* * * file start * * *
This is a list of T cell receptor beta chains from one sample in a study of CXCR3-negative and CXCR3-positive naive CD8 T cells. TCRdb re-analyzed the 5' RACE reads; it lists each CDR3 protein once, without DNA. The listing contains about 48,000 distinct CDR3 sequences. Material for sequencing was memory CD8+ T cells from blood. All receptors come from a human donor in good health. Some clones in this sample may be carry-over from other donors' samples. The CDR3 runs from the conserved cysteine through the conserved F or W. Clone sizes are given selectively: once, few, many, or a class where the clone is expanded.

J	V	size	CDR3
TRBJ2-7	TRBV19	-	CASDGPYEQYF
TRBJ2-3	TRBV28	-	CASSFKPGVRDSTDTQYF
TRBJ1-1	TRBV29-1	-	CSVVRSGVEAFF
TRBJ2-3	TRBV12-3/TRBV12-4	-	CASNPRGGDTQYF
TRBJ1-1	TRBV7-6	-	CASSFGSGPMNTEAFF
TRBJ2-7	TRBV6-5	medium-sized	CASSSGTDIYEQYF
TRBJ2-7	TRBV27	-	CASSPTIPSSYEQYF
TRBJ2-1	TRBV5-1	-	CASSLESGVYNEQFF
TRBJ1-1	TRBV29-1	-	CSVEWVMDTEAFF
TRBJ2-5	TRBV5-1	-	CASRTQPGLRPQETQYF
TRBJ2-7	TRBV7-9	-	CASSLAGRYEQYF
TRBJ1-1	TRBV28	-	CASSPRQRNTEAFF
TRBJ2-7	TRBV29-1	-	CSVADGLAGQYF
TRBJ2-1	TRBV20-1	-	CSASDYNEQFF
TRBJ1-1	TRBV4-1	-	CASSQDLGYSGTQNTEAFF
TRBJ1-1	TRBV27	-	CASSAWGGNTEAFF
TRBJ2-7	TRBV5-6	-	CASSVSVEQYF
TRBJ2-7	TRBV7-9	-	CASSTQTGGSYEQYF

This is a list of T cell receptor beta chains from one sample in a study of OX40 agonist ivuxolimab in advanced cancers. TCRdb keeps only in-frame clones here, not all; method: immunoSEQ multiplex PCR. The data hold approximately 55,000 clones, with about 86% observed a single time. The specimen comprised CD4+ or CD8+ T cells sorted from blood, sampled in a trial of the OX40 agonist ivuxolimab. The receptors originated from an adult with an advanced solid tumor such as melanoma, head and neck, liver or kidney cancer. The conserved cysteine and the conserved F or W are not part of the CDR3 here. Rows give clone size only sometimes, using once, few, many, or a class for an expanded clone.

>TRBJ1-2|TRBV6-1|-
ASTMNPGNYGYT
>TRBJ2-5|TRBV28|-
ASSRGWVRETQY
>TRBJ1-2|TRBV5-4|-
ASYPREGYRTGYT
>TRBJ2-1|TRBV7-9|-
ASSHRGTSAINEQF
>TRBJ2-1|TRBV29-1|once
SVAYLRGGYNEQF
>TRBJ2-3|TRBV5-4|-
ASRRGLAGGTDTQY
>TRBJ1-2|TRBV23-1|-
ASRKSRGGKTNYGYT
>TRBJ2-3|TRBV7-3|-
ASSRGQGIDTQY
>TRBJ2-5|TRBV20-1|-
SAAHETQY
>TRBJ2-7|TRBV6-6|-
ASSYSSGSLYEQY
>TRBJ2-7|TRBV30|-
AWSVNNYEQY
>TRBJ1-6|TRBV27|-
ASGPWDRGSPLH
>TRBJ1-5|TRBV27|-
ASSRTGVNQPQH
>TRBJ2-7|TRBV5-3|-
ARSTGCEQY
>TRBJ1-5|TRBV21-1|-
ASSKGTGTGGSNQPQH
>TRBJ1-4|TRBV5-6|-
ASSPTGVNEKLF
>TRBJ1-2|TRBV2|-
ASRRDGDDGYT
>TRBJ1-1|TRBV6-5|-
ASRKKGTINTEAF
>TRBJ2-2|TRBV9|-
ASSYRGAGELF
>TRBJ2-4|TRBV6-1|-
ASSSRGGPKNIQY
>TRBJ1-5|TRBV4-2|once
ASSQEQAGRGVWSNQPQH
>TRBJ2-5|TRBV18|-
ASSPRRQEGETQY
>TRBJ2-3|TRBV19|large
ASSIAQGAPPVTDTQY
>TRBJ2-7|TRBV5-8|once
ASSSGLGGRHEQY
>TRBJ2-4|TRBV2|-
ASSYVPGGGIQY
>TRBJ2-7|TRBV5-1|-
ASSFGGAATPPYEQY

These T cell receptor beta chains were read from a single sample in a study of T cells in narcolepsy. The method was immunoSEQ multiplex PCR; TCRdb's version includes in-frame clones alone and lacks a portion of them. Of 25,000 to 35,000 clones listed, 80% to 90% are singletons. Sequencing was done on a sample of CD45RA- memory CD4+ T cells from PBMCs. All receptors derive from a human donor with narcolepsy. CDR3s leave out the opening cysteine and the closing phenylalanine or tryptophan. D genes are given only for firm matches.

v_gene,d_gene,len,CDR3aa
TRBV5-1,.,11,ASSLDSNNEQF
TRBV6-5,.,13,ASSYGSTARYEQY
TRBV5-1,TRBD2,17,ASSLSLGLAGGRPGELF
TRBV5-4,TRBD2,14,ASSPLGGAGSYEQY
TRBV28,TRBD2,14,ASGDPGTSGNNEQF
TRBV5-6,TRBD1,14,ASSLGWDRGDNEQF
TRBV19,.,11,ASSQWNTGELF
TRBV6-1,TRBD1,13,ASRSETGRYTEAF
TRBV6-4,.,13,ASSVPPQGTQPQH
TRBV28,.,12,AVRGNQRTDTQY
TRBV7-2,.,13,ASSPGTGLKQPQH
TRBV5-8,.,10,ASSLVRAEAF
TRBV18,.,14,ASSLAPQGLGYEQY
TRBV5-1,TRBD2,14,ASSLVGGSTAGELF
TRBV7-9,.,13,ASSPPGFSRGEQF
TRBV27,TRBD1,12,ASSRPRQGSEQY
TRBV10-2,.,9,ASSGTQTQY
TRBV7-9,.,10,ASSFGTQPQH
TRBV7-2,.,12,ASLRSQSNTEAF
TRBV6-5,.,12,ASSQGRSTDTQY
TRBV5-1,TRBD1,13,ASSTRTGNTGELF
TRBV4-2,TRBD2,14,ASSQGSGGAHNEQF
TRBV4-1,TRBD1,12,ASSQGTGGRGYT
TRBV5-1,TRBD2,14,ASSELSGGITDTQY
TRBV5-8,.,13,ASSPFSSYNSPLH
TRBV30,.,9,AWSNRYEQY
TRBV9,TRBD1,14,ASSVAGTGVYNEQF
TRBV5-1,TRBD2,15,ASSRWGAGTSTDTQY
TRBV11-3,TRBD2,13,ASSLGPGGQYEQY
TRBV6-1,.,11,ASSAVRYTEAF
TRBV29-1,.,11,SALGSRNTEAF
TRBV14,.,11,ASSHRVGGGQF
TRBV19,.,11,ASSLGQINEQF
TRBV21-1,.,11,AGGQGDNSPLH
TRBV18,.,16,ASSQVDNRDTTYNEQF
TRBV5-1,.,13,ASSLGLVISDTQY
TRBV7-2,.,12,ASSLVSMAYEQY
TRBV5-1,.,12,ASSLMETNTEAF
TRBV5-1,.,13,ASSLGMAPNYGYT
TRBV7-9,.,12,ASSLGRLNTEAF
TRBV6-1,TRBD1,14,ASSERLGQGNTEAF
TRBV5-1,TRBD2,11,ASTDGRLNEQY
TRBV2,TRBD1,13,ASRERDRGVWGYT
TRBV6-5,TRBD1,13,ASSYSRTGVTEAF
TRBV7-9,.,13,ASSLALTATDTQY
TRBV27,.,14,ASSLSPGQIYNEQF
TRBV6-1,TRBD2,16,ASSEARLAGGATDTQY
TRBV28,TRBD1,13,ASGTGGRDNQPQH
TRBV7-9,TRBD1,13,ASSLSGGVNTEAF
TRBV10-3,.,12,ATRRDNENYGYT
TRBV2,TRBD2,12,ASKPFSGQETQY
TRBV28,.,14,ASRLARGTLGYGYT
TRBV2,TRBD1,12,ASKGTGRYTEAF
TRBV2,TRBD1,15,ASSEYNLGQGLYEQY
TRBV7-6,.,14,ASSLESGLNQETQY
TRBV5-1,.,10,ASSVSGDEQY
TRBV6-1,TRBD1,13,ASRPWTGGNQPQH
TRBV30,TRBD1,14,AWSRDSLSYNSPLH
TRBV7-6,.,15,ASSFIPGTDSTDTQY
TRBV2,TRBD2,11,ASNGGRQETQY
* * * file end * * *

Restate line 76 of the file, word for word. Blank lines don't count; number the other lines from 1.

TRBV5-1,.,11,ASSLDSNNEQF